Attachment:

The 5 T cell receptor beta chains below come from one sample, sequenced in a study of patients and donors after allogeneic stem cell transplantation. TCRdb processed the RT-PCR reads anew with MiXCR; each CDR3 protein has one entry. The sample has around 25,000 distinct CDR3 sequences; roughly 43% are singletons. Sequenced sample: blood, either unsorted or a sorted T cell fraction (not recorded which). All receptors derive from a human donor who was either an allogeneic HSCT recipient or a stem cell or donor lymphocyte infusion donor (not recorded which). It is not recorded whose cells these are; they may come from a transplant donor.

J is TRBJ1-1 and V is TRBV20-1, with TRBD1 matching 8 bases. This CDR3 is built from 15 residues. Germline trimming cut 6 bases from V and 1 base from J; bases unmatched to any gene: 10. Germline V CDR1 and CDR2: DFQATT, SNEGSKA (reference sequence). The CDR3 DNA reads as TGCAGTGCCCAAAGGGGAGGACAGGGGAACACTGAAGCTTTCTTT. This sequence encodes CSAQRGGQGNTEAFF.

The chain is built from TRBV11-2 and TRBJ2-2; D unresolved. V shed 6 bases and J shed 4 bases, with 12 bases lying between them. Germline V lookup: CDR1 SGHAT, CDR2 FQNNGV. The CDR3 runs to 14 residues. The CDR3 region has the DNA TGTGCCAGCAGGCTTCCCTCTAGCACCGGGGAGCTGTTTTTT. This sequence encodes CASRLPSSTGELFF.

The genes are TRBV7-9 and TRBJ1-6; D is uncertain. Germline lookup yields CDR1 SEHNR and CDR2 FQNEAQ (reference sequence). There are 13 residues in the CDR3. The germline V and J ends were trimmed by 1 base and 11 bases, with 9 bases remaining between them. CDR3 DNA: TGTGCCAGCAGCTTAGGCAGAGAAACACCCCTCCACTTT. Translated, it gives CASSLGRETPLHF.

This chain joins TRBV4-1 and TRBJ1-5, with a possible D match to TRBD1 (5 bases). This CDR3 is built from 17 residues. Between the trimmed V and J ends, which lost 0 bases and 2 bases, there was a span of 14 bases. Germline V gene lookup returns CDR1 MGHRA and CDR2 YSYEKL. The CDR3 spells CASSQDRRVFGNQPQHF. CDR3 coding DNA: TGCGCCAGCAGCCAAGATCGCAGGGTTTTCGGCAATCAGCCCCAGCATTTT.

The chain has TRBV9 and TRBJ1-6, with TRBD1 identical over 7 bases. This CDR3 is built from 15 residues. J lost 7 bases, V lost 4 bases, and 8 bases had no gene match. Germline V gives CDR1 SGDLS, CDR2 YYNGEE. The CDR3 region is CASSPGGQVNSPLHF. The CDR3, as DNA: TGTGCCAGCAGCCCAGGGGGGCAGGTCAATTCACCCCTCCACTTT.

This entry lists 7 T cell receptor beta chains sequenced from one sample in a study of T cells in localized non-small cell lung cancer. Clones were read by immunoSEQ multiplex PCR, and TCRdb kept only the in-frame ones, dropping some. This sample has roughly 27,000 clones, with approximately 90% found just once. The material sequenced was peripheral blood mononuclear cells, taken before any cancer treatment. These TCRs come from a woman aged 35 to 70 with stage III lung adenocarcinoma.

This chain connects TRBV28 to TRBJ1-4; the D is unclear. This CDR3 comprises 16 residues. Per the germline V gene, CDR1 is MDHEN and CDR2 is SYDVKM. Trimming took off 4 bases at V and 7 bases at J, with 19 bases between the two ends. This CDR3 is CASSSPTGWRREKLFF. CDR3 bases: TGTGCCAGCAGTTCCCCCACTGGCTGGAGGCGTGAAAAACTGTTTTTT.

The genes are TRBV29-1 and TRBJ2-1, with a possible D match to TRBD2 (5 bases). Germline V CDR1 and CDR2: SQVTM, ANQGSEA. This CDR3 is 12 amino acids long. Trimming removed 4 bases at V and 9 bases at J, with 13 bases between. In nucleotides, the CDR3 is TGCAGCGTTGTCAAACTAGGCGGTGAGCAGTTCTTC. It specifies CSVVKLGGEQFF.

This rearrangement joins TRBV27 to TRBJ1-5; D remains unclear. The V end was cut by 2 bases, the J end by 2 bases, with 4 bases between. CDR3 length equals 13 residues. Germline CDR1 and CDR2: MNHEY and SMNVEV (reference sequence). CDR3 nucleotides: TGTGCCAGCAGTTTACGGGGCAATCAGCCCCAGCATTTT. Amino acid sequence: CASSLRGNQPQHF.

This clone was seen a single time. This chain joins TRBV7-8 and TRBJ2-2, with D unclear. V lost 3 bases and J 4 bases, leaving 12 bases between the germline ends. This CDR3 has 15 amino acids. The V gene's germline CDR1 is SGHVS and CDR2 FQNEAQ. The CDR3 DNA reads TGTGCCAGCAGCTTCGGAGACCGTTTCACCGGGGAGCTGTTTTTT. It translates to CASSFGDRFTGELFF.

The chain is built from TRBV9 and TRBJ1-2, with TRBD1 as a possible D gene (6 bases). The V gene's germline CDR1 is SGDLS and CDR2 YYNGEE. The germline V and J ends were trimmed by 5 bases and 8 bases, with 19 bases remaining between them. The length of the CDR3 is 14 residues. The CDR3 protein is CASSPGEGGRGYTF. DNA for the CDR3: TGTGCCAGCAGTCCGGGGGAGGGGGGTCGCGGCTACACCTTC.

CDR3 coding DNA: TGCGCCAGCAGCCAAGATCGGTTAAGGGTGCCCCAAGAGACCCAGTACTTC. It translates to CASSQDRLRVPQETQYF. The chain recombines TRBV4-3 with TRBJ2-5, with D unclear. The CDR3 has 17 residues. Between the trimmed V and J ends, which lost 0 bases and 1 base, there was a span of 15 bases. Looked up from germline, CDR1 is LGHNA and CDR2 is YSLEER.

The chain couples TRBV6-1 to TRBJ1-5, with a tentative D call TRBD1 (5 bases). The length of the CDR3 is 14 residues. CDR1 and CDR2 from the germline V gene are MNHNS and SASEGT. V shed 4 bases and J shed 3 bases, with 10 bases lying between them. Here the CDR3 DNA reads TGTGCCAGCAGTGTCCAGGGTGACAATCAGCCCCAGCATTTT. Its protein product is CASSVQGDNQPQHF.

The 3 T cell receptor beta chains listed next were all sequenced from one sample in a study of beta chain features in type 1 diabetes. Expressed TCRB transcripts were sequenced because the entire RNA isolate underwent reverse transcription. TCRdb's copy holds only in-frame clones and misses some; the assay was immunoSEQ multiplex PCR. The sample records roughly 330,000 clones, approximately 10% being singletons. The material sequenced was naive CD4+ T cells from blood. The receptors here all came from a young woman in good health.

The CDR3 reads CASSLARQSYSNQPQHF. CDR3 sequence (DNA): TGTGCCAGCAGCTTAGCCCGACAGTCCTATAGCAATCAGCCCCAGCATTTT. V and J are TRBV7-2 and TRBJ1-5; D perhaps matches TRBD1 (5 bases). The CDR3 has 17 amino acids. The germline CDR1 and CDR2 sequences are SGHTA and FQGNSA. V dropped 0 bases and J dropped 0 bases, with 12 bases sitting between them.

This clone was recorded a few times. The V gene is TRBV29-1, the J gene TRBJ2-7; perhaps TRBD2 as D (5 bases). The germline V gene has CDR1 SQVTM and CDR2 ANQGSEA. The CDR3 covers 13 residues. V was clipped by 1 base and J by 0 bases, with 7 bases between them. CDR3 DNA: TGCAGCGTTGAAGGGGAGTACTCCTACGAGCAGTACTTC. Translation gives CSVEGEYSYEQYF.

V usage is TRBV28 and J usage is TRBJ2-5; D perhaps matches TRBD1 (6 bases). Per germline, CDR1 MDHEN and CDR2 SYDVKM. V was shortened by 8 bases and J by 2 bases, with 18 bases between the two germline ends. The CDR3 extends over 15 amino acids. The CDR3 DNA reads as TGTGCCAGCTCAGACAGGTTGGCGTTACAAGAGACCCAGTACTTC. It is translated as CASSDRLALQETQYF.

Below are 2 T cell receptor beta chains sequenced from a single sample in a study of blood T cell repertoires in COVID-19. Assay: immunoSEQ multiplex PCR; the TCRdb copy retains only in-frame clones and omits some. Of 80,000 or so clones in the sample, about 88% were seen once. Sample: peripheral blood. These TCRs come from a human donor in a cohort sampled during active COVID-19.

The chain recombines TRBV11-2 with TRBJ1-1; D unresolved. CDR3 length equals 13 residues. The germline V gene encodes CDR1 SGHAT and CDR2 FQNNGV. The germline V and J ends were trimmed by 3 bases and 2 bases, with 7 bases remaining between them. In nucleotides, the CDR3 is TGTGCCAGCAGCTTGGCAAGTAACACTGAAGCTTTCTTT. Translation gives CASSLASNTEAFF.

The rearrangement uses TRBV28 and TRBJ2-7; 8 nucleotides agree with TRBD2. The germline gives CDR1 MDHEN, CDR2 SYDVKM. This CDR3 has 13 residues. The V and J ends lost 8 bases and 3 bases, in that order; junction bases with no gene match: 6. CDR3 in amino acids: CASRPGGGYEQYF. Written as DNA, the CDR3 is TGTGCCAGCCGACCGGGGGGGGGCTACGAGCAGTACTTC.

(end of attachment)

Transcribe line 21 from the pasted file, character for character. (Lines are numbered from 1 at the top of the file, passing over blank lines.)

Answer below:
The rearrangement uses TRBV28 and TRBJ2-7; 8 nucleotides agree with TRBD2. The germline gives CDR1 MDHEN, CDR2 SYDVKM. This CDR3 has 13 residues. The V and J ends lost 8 bases and 3 bases, in that order; junction bases with no gene match: 6. CDR3 in amino acids: CASRPGGGYEQYF. Written as DNA, the CDR3 is TGTGCCAGCCGACCGGGGGGGGGCTACGAGCAGTACTTC.